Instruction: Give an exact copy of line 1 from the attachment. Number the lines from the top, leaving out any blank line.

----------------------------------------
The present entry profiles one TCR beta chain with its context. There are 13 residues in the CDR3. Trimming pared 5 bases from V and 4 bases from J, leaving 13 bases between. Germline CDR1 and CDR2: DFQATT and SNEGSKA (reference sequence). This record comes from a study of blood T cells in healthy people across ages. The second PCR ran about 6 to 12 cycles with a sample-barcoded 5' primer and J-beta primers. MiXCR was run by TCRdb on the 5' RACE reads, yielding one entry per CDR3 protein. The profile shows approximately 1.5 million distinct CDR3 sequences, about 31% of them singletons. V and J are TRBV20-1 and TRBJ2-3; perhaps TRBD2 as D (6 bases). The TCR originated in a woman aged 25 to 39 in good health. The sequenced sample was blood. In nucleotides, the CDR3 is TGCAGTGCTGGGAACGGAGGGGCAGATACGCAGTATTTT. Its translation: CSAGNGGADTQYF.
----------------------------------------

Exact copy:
The present entry profiles one TCR beta chain with its context. There are 13 residues in the CDR3. Trimming pared 5 bases from V and 4 bases from J, leaving 13 bases between. Germline CDR1 and CDR2: DFQATT and SNEGSKA (reference sequence). This record comes from a study of blood T cells in healthy people across ages. The second PCR ran about 6 to 12 cycles with a sample-barcoded 5' primer and J-beta primers. MiXCR was run by TCRdb on the 5' RACE reads, yielding one entry per CDR3 protein. The profile shows approximately 1.5 million distinct CDR3 sequences, about 31% of them singletons. V and J are TRBV20-1 and TRBJ2-3; perhaps TRBD2 as D (6 bases). The TCR originated in a woman aged 25 to 39 in good health. The sequenced sample was blood. In nucleotides, the CDR3 is TGCAGTGCTGGGAACGGAGGGGCAGATACGCAGTATTTT. Its translation: CSAGNGGADTQYF.